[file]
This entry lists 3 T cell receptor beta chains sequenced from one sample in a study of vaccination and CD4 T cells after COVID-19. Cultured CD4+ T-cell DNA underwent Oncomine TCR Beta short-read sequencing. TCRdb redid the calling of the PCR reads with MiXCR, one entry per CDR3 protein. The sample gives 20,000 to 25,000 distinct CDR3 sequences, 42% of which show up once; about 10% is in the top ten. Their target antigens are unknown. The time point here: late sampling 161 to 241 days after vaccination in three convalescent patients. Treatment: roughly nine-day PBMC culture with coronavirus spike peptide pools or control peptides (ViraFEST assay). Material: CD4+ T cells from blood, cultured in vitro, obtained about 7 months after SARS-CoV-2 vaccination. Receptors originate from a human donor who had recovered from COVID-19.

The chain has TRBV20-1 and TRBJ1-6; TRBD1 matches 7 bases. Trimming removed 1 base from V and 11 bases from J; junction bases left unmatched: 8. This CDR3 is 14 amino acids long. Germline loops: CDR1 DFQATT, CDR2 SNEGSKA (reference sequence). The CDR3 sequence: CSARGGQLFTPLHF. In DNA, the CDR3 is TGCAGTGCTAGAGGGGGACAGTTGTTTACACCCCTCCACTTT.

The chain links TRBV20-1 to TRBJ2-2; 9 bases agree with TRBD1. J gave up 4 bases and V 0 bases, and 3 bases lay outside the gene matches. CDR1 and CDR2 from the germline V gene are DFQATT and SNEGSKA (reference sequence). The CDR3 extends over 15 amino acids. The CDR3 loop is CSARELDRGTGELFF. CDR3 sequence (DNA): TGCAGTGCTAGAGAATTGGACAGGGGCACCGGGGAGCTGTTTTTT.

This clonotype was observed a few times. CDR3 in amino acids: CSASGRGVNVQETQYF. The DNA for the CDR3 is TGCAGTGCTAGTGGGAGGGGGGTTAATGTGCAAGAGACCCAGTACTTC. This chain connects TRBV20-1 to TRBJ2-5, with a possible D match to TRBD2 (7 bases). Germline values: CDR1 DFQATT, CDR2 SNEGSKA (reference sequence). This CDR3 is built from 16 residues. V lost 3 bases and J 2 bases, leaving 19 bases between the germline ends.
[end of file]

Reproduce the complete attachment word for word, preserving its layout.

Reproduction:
This entry lists 3 T cell receptor beta chains sequenced from one sample in a study of vaccination and CD4 T cells after COVID-19. Cultured CD4+ T-cell DNA underwent Oncomine TCR Beta short-read sequencing. TCRdb redid the calling of the PCR reads with MiXCR, one entry per CDR3 protein. The sample gives 20,000 to 25,000 distinct CDR3 sequences, 42% of which show up once; about 10% is in the top ten. Their target antigens are unknown. The time point here: late sampling 161 to 241 days after vaccination in three convalescent patients. Treatment: roughly nine-day PBMC culture with coronavirus spike peptide pools or control peptides (ViraFEST assay). Material: CD4+ T cells from blood, cultured in vitro, obtained about 7 months after SARS-CoV-2 vaccination. Receptors originate from a human donor who had recovered from COVID-19.

The chain has TRBV20-1 and TRBJ1-6; TRBD1 matches 7 bases. Trimming removed 1 base from V and 11 bases from J; junction bases left unmatched: 8. This CDR3 is 14 amino acids long. Germline loops: CDR1 DFQATT, CDR2 SNEGSKA (reference sequence). The CDR3 sequence: CSARGGQLFTPLHF. In DNA, the CDR3 is TGCAGTGCTAGAGGGGGACAGTTGTTTACACCCCTCCACTTT.

The chain links TRBV20-1 to TRBJ2-2; 9 bases agree with TRBD1. J gave up 4 bases and V 0 bases, and 3 bases lay outside the gene matches. CDR1 and CDR2 from the germline V gene are DFQATT and SNEGSKA (reference sequence). The CDR3 extends over 15 amino acids. The CDR3 loop is CSARELDRGTGELFF. CDR3 sequence (DNA): TGCAGTGCTAGAGAATTGGACAGGGGCACCGGGGAGCTGTTTTTT.

This clonotype was observed a few times. CDR3 in amino acids: CSASGRGVNVQETQYF. The DNA for the CDR3 is TGCAGTGCTAGTGGGAGGGGGGTTAATGTGCAAGAGACCCAGTACTTC. This chain connects TRBV20-1 to TRBJ2-5, with a possible D match to TRBD2 (7 bases). Germline values: CDR1 DFQATT, CDR2 SNEGSKA (reference sequence). This CDR3 is built from 16 residues. V lost 3 bases and J 2 bases, leaving 19 bases between the germline ends.